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‘Super Pumped: The Battle for Uber’ exposes the titanic rise and fall of its disruptive CEO

‘Super Pumped: The Battle for Uber’ exposes the titanic rise and fall of its disruptive CEO

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Silicon Valley is synonymous with the billionaires’ club as it houses the biggest names in the tech world: Apple, Google, Meta, LinkedIn and Zoom Video Communications, to mention a few.

Of course, we are in the era of disruptors and, whether consciously or subconsciously, we’ve all become converts, in some way.

It doesn’t matter whether you’ve switched from conventional TV to streaming platforms, or if you have gone from using regular taxis to now e-hailing services, or from listening to the radio to now podcasts, change has come and it has been welcomed.

This acceptance has also been accompanied by curiosity and high praise for the faces behind the start-ups that have become unicorns for venture capitalist investors.

Of course, Hollywood wastes little time in bankrolling the stories about the disruptors. We’ve seen it manifested in “The Social Network”, directed by David Fincher and written by Aaron Sorkin, which told the rags-to-riches story of Facebook founder Mark Zuckerberg. Of course, it has since changed to Meta.

But there are so many similar offerings, including “The Dropout”, “Devs”, “WeCrashed”, “Silicon Valley” and “StartUp” that piggyback off the clout of real-life success stories.

This brings me to “Super Pumped: The Battle for Uber”, which I started watching and, once I did, couldn’t peel my eyes off the screen.

This seven-part series is anchored by Joseph Gordon-Levitt as the controversial Travis Kalanick. Now, many might question the casting – after all, Gordon-Levitt has the face and disposition of a nice, honest guy.

But, boy oh boy, does he prove his acting chops in this role. He owns it in every way.

The series opens with a talented, passionate Travis looking for an investor for his vision that aims to disrupt the transport system – UberCabs. It was later changed to just Uber to avoid getting bogged down by red tape.

But a pioneering idea isn’t anything to brag about until it is realised. And after getting Bill Gurley’s (Kyle Chandler) attention – barring a few arrogant moves on Travis’s part – the project was a go.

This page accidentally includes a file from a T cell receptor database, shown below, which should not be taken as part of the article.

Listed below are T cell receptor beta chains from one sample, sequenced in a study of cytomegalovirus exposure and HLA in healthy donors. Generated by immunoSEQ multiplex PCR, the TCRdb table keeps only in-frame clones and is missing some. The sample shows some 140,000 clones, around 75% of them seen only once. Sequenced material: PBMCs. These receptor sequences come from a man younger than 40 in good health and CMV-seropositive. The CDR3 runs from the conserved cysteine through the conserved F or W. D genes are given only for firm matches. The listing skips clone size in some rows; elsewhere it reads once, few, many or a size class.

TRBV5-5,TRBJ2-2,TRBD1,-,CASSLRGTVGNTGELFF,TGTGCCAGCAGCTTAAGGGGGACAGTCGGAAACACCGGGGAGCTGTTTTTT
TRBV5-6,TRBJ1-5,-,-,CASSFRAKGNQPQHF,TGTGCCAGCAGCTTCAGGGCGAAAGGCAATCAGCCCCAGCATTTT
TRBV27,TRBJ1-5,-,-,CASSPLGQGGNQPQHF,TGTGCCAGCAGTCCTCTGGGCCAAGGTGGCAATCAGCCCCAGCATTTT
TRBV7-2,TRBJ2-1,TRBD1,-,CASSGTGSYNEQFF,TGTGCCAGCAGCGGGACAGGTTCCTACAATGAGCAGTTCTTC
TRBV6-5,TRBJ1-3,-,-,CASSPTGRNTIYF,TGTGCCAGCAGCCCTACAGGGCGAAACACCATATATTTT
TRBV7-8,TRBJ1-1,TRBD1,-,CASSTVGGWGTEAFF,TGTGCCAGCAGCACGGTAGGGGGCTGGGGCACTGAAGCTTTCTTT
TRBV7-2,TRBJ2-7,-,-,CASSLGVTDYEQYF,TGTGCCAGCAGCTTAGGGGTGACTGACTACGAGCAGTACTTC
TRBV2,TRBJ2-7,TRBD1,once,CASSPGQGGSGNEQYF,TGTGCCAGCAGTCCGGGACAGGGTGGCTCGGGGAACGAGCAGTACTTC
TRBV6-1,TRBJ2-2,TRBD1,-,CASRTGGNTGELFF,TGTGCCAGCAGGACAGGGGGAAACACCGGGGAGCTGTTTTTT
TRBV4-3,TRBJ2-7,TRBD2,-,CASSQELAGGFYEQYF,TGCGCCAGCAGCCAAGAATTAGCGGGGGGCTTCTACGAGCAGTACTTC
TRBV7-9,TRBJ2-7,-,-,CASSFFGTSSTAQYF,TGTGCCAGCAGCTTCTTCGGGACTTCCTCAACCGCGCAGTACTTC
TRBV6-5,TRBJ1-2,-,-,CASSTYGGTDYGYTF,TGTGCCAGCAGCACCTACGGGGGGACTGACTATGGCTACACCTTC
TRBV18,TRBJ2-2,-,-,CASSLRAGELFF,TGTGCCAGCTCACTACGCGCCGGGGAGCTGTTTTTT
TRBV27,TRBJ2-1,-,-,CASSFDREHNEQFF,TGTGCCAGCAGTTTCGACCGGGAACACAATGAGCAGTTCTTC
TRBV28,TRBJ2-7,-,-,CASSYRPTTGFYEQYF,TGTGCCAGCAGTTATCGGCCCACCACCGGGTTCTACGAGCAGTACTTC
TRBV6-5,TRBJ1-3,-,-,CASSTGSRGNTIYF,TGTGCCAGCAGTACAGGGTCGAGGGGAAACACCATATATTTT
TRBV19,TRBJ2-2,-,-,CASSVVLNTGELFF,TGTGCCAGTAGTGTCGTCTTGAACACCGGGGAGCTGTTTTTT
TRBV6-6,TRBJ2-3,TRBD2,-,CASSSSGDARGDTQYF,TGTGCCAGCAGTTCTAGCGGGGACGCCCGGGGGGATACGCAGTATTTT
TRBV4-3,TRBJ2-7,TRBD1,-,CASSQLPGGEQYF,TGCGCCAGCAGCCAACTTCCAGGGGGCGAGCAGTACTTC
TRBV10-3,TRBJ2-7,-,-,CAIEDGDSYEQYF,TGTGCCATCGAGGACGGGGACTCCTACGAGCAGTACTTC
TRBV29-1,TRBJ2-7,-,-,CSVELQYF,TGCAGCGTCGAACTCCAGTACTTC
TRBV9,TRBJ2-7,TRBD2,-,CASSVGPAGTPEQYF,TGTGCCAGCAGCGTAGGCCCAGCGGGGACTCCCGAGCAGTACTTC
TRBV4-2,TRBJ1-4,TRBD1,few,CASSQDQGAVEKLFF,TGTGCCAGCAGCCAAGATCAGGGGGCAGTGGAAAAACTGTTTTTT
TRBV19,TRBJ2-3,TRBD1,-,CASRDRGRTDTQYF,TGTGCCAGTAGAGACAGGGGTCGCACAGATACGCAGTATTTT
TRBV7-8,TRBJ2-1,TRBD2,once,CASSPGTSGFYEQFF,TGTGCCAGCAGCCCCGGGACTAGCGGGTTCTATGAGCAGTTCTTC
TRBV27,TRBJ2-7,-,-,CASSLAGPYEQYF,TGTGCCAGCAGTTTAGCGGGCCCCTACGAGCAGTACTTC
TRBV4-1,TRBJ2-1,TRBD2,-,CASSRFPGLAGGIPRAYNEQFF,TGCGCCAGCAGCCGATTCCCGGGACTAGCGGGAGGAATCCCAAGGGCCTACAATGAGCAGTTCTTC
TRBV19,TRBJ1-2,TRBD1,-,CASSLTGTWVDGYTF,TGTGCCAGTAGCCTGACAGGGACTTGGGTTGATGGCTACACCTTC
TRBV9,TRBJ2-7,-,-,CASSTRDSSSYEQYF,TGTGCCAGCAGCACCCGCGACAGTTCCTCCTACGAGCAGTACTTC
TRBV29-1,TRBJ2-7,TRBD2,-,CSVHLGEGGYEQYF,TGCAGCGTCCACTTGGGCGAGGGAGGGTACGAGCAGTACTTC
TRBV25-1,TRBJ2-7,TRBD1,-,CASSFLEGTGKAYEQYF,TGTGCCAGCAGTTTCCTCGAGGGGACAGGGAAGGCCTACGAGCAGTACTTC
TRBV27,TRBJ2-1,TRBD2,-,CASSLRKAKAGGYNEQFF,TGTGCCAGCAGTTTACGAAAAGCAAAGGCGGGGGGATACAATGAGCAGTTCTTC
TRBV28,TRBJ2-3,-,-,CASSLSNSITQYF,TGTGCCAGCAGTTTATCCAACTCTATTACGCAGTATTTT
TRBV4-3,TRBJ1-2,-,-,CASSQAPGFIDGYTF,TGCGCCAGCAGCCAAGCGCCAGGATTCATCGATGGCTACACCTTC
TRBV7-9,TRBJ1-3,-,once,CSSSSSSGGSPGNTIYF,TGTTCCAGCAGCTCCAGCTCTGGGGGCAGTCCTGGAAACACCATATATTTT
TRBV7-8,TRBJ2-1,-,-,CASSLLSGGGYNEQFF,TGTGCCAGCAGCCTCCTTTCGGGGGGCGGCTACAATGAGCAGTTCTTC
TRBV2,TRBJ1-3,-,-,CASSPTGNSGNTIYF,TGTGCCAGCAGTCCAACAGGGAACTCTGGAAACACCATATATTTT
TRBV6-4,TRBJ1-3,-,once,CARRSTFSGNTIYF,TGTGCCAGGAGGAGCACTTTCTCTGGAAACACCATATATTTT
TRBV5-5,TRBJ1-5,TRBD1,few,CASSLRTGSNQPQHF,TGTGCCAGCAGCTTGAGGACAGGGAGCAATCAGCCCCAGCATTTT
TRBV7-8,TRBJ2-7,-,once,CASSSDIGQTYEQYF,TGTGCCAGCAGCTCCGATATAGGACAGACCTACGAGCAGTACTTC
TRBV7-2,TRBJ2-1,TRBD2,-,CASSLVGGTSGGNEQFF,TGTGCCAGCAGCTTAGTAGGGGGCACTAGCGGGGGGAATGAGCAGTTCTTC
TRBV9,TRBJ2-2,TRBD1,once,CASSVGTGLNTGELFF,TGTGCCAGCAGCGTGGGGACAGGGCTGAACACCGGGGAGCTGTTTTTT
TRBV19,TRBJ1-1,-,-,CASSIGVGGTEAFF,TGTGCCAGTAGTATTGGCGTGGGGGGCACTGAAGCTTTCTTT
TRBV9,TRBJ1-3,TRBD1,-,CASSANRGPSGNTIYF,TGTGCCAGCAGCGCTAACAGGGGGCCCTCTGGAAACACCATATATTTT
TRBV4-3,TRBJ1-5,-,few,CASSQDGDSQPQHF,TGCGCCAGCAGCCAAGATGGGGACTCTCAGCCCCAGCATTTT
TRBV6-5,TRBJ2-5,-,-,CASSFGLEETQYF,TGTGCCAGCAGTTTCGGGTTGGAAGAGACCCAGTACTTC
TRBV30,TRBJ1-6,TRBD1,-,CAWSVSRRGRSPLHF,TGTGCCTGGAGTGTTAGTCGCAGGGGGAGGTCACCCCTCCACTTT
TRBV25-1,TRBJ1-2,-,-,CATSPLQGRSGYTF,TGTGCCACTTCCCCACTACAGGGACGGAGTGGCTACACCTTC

Of course, introducing it into the market wasn’t without strong opposition from politicians, legislation and rivals.

‘Super Pumped: The Battle for Uber’ exposes the titanic rise and fall of its disruptive CEO
Joseph Gordon-Levitt as Travis Kalanick with Kyle Chandler as Bill Gurley.

But it was a hurdle Travis fearlessly navigated with his team. His actions, many of them morally bankrupt and often very questionable, helped him corner different markets.

Along the way, success and power turned him into a person who was not very likeable. He fostered a “boys’ club culture” in the office, which left shareholder Austin Geidt (Kerry Bishé) somewhat defeated, more so, following a #MeToo incident at a work event.

Again, Travis treated it like a negligible incident as the perpetrator, who was his buddy, was let off with barely so much as a slap on the wrist.

Rules, especially when it comes to violating user rights, were treated as yields more than no-go areas.

And the more Uber trailblazed its way into the tech space, the more reckless Travis got. In fact, it wasn’t a far reach to say he was a borderline megalomaniac.

The advice provided by Bill fell on deaf ears because Travis was unrelenting in making people pay for disloyalty. His bottom line was more important than the welfare of his drivers or female staff.

And that’s largely where the battle lines between the two were drawn.

With Babak Tafti (Emil Michael), his chief business officer, backing his every play, Travis felt invincible.

And it showed at an off-the-record media dinner, where he said: “Elbows out, ego personified, ass**** – these are just a few ways I’ve heard myself portrayed in the media and, you know, fair f***** enough, I have been so busy on my grind that I haven’t taken the time to show you that I am not a rapacious industrialist, I’m just a man stewarding a world-altering vision that’s exceeding all expectations. Not mine, but…

“But, first, let me introduce myself, my name is Travis. I am the founder and CEO of Uber and, contrary to what you may have read, I’m not a monster.”

Read between the lines what you will. But it’s very “Wolf of Wall Street” meets “Devils”.

I watched “Super Pumped: The Battle for Uber” with equal amounts of fascination and disgust. That said, the writers have masterfully captured Travis's rise and fall.

Of course, success is a gambit every CEO with a start-up venture takes. And you have to change or break the rules if you want to be celebrated as a disruptor. Travis definitely fits the bill on that front.

“Super Pumped: The Battle for Uber” is streaming on Showmax.

Original Article

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